COONEY, ROBERT (1800-1870)
COONEY, ROBERT, clerk, journalist, historian and Methodist convert; b. Dublin, Ireland, 24 Jun 1800; m. 1837, Susan Catherine (Thompson) Shaw, wid/o Israel Shaw, of Halifax; d. Toronto, 17 Mar 1870.
Robert Cooney's father was born in the barony of Forth in Co. Wexford, Ireland, and his mother, a Miss Haughton of English descent, was a native of Dublin. His father was a dutiful Catholic, whose close relatives included "two veritable priests and one titular bishop," while his mother had an Established Church upbringing and converted to Catholicism at the time of her marriage.
Cooney was born in the former Established Church parish of St Mark in Dublin and grew up in the city, as the son of a father who was "well to do and very respectably connected." After receiving a classical education he developed an interest in religion, joined several Catholic societies, and had his mind fixed on becoming a priest. His father died when he was eighteen, however, which was a serious financial blow to the family, and his hopes of entering the church "fell to the ground." Instead of continuing with theological studies he decided to emigrate, and in August 1824 he sailed from Dublin for Miramichi in the ship Earl of Aberdeen.
For three years after his arrival Cooney was chief clerk with the firm of Fiddes & Smiths, lumber and general merchants at Newcastle who imported British and West Indian goods and provisions for sale to the local population, and exported the products of their sawmill to England and Ireland. After the Fiddes & Smiths partnership was dissolved in 1827 he was clerk for a short time to a barrister.
In the provincial by-election held in the fall of 1828 Cooney agreed to lend his support to Joseph Cunard, whose liberalism he admired. His assigned task was to deliver enough of the Catholic vote to Cunard for him to defeat James D. Fraser, whose candidacy had been endorsed by Bishop Angus B. MacEachern. When Cunard won the seat the bishop denounced Cooney's "interference." Prior to the election Cooney's interest in studying for the priesthood had been rekindled by a warm friendship with Father William Dollard, but what he saw as the hierarchy's denial of his rights as a citizen eradicated that interest and caused him to cease attending the Catholic church.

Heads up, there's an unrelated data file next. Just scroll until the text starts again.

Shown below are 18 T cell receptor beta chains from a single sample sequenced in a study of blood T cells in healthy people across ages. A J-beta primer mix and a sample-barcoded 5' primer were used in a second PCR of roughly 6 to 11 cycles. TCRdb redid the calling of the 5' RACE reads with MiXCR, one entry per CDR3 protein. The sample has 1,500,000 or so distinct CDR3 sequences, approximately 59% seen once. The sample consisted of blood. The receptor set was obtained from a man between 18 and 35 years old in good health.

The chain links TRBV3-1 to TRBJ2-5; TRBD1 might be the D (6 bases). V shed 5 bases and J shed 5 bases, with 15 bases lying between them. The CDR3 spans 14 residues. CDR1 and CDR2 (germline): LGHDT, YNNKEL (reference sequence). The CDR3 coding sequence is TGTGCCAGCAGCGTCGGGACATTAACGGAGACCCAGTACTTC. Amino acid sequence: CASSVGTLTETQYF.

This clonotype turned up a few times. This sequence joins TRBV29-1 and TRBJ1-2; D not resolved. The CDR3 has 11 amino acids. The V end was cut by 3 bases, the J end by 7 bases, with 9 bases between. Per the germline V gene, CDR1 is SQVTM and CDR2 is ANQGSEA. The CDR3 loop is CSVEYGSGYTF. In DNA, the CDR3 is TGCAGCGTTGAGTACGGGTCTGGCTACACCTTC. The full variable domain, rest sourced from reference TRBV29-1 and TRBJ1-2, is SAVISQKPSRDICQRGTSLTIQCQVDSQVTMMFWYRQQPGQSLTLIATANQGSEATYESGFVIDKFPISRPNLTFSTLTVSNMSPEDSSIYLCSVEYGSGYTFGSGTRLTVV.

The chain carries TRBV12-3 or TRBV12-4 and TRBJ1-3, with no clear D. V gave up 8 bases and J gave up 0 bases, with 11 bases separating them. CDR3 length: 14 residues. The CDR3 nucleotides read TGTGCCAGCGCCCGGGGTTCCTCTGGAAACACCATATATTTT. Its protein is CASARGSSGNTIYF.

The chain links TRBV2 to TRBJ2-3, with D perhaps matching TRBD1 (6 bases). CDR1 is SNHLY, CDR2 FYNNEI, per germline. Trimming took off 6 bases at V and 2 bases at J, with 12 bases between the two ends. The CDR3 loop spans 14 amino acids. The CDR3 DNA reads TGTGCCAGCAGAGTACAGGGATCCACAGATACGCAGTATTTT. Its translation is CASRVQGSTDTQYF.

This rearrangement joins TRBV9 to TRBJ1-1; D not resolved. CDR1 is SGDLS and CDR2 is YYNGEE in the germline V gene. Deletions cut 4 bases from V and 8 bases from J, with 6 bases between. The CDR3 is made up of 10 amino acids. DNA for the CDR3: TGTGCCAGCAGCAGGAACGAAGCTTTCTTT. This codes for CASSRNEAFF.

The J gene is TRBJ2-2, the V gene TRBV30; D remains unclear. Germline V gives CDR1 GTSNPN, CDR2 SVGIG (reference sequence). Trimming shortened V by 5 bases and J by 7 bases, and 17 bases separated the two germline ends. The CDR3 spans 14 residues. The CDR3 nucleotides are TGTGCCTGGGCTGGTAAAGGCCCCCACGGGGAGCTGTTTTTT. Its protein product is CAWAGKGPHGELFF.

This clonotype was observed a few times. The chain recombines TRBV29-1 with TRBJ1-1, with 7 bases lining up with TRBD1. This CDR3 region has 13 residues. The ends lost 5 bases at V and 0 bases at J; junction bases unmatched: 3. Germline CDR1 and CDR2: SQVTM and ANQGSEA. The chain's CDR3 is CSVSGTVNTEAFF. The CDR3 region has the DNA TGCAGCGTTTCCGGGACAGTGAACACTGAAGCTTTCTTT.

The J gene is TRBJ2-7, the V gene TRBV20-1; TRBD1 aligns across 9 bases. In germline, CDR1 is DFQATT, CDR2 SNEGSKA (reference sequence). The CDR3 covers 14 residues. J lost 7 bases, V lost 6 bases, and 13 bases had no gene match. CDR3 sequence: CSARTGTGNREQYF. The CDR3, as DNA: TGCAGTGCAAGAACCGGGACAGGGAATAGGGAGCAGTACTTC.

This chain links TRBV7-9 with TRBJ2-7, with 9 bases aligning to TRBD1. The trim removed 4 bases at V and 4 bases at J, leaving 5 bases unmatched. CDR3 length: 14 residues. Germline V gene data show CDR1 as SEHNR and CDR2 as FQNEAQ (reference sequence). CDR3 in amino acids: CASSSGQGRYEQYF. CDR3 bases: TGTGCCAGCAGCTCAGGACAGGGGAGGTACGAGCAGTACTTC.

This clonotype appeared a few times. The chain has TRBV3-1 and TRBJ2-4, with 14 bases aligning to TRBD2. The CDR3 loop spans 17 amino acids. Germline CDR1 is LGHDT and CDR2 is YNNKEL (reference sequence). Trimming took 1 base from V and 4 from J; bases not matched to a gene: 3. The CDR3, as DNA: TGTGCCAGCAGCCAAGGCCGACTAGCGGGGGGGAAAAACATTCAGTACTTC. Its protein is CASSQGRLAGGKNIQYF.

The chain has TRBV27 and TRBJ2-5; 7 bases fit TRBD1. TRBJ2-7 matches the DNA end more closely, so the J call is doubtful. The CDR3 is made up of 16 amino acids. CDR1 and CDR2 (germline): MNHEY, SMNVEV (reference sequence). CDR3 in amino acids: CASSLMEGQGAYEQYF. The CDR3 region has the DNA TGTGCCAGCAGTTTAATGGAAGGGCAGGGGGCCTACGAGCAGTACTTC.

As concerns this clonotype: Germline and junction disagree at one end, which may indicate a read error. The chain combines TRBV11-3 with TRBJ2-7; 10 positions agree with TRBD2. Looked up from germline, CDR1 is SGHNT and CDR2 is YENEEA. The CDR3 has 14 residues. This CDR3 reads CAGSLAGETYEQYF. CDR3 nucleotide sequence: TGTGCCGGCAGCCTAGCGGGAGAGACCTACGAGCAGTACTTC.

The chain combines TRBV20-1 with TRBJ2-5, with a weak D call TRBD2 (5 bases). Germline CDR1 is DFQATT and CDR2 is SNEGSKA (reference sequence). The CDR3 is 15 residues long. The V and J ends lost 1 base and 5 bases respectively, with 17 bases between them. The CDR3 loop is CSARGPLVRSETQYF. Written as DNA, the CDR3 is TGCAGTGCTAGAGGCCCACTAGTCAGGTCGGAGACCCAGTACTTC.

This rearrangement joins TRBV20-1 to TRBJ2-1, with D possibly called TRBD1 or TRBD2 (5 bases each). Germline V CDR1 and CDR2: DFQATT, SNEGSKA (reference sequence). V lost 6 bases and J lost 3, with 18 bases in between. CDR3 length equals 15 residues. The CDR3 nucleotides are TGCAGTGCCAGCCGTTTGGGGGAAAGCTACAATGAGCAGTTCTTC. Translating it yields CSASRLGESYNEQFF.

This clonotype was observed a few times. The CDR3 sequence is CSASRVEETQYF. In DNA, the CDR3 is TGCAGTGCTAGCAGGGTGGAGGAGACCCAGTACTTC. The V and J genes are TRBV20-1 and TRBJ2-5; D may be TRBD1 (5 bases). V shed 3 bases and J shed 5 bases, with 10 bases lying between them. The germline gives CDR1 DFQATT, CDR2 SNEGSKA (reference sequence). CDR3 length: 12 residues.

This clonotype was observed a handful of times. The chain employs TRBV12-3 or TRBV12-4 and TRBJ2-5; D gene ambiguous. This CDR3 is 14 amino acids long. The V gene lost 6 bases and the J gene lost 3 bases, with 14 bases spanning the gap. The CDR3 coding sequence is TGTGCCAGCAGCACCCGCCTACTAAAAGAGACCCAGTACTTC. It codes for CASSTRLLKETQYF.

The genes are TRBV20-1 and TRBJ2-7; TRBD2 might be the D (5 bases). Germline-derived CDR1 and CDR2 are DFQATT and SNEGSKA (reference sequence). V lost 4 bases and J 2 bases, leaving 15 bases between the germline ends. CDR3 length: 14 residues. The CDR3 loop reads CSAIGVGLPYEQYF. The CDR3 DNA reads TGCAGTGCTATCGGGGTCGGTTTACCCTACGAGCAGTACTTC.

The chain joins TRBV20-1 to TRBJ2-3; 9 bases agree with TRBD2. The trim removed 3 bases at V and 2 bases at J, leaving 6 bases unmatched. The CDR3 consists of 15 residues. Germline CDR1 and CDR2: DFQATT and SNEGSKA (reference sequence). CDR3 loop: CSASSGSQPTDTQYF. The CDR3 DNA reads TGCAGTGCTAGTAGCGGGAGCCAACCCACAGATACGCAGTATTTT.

Between 1829 and 1831 Cooney worked as an editor for James A. Pierce, the publisher of The Gleaner. His duties brought him into contact with the members of the mercantile and professional classes and gave him the basic knowledge which he needed to write his invaluable (if often inaccurate and biased) History of Northern New Brunswick and the Gaspé. The book was dedicated to Joseph Cunard. It was printed in Halifax in 1832 by Joseph Howe, after a large part of the print run had been sold by subscription on the Miramichi and elsewhere.
Following Cooney's alienation from Catholicism, clergymen of other denominations on the Miramichi perceived him to be a potential recruit for their clerical ranks. He stated that the Rev. Samuel Bacon was exceedingly anxious that he seek orders in the Church of England, but instead he turned to Methodism. The first member of that body to approach him was the local preacher Joseph Spratt. Later the Rev. Michael Pickles displayed much interest in his case, and after Pickles's departure in 1831, the Rev. Enoch Wood and his assistant, the Rev. Arthur McNutt, treated him with "great delicacy and consideration." His formal conversion took place while he was in Halifax in 1832 arranging for the publication of his book, and it had a souring effect on Catholic-Protestant relations on the Miramichi.
Cooney served his probation for the Methodist ministry in Prince Edward Island and Nova Scotia, and two years after his ordination in 1835 he accepted an assignment in Lower Canada. He returned to New Brunswick in 1847 and had churches in Saint John and St Stephen respectively. In 1855 he went back to Lower Canada, and the following year to Upper Canada, where he served until his retirement in 1862. He resided during most of his later years in St Catharines, before making a final move to Toronto.
Cooney's status as the first historian of the Miramichi was given a boost in 1896 when David G. Smith, editor of the Miramichi Advance, reprinted the History of Northern New Brunswick and the Gaspé, very few copies of the original edition of which were then in circulation. Cooney's second and only other book, An Autobiography of a Wesleyan Methodist Missionary (1856), is the principal source of information on his life and thought.
According to the Methodist biographer John S. Carroll, Cooney was "unmistakably Hibernian" in appearance and possessed all the wit, vivacity and warmheartedness of the Irish. He was an extremely popular public speaker and lecturer, as well as a universally-respected minister, who was honored with an MA by Wesleyan University (1851) and a DD by the Newton Theological Institute in Massachusetts. His standing in the intellectual and cultural life of New Brunswick is signified by Mount Cooney, a peak in the vicinity of the Nepisiguit Lakes, near the northern limit of Northumberland County, the naming of which was first proposed by William F. Ganong in 1899.
[b] Encycl. of Can. [m] Acadian Recorder 24 Jun 1837 [d] Telegraph 29 Mar 1870 / Acadian Recorder 29 May 1830 (re. Shaw/Thomson marriage); Carroll; Cooney (A); Cornish; DCB; Manny (Ships); Mercury 29 May 1827; Rayburn; Smith